Egypt Exploration Fund.
Above the bead was a little sbrine with a royal asp projecting out of it;
it has the form of the shrines which are on the top of the musical
instrument called the sistrum. The whole column, shaft and capital,
represented in gigantic proportions a sistrum, which is one of the usual
emblems of the goddess Hathor.
Along the enclosure wall, on the north side, were the graves of the
sacred rams, and in some parts the place is strewn with their coffins,
several of which are bean-shaped. (See plate.) Most of them have been
dug out long ago and the lids made use of. Brugsch-Bey, who excavated
them about twenty years ago, succeeded in recovering one of the lids
with religious inscriptions of the time of the Ptolemies. It is now in
the museum of Ghizeh.
In the Roman mound, called by the natives Tell Ibn es Salam, I dug
chiefly in the houses, and cleared many of them. I found only a great
deal of common pottery, large amphoras, and objects of that kind with-
out any historical or artistic interest. The place is constantly worked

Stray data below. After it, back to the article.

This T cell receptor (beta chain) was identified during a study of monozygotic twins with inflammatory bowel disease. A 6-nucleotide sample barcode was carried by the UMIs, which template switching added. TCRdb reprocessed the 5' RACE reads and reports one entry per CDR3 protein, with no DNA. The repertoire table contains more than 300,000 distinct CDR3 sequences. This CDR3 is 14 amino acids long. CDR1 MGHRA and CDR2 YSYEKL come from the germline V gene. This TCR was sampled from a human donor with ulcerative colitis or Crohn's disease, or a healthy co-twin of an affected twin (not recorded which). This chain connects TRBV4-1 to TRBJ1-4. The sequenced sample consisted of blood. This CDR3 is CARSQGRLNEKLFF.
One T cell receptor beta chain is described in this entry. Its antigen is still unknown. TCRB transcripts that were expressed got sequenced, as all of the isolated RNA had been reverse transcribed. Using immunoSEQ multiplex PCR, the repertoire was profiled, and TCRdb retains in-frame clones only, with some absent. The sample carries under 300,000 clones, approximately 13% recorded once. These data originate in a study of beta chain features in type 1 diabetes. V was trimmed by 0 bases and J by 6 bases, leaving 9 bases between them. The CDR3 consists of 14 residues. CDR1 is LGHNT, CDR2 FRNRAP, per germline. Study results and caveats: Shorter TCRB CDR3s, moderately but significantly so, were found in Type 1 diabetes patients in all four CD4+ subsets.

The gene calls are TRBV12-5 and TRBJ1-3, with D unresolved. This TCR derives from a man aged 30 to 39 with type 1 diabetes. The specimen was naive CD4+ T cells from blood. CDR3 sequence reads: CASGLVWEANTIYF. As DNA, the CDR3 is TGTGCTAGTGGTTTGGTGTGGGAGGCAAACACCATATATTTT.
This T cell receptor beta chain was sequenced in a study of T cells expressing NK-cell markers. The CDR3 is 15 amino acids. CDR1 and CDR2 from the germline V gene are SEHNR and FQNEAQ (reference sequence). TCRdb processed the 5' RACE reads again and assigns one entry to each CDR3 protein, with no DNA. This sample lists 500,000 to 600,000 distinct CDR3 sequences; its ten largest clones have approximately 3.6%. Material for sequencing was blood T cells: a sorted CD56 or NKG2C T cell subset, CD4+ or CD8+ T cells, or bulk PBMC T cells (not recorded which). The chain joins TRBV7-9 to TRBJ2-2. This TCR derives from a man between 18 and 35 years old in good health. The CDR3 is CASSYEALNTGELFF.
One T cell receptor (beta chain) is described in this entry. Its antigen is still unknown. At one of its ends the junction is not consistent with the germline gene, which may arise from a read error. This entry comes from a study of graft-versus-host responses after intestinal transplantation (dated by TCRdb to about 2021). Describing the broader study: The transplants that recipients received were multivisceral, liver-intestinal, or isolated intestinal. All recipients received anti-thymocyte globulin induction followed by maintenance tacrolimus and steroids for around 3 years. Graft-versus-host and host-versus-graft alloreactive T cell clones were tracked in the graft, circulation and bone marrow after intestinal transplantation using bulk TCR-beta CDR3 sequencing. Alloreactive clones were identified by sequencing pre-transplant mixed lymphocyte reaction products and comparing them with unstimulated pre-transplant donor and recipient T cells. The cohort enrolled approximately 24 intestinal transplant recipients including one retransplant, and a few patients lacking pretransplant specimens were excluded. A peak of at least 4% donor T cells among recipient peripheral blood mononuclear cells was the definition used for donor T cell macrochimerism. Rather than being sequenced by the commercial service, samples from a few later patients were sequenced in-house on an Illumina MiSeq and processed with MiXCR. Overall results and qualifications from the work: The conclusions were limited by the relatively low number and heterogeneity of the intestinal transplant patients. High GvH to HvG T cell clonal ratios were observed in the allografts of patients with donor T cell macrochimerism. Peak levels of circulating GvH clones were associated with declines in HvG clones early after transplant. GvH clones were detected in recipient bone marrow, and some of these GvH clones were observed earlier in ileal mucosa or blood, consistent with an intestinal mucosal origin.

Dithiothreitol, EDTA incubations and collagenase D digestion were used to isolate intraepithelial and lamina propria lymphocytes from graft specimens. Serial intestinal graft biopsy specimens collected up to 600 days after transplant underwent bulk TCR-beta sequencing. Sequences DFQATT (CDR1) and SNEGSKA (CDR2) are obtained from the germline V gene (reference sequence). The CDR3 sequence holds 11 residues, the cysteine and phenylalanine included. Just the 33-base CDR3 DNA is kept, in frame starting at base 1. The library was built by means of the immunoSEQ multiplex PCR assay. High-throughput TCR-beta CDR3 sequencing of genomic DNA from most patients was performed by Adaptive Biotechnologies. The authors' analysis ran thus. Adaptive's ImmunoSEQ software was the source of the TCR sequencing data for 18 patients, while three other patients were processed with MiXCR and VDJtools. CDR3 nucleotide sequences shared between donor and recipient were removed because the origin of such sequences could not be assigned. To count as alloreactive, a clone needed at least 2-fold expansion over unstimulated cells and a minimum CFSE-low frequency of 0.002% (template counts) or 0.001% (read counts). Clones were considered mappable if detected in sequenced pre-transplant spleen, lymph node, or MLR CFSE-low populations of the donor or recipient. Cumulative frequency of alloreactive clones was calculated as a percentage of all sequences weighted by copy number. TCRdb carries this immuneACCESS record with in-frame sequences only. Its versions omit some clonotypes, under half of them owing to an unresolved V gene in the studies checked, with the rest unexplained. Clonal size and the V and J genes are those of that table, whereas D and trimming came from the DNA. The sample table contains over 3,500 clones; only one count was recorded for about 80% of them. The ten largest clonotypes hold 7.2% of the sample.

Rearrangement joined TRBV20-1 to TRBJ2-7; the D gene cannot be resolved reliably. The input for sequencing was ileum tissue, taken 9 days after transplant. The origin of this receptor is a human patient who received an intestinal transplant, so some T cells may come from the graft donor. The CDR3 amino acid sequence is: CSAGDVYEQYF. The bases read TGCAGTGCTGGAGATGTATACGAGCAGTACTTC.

by native dealers, and by the inhabitants of the villages, who, under the
pretext of getting " sebakh," go digging for antiquities, and who, being
on the spot and working all the year round, sometimes come across
objects of value, chiefly bronzes. But it is a mere matter of chance.
The place is so extensive that there is no reason to begin at any
particular spot, and it is a kind of work which it is impossible to
recommend to a Society like ours.
The most interesting place in the Roman mound is the library. It
consists of a series of rectangular chambers of different sizes. All these
rooms, a few of which have been cleared, were filled with papyri; it was
either the library or a place for the archives of the city. I should rather
think it was a library, because of the size of the rolls. Unfortunately
they have all been burnt, and you may see in the middle of each room
the remains of the fireplace where these invaluable documents have been
thrown. They are now quite carbonized, like those of Herculaneum, but
even in a worse state. They are most difficult to take out, they crumble
to pieces when they are loosened from the earth which covers them, but by
looking sideways the characters are still discernible ; they generally are
Greek, in good handwriting. As for those which have escaped the fire
they are quite hopeless. The moisture and the salt in the soil have
reduced them to a kind of brownish paste, which seems to be very fertile,
for roots of plants grow in it in abundance. I tried to see whether
some of the carbonized papyri, well packed in cotton, would stand a
journey; but the contents of the five boxes which I sent to London are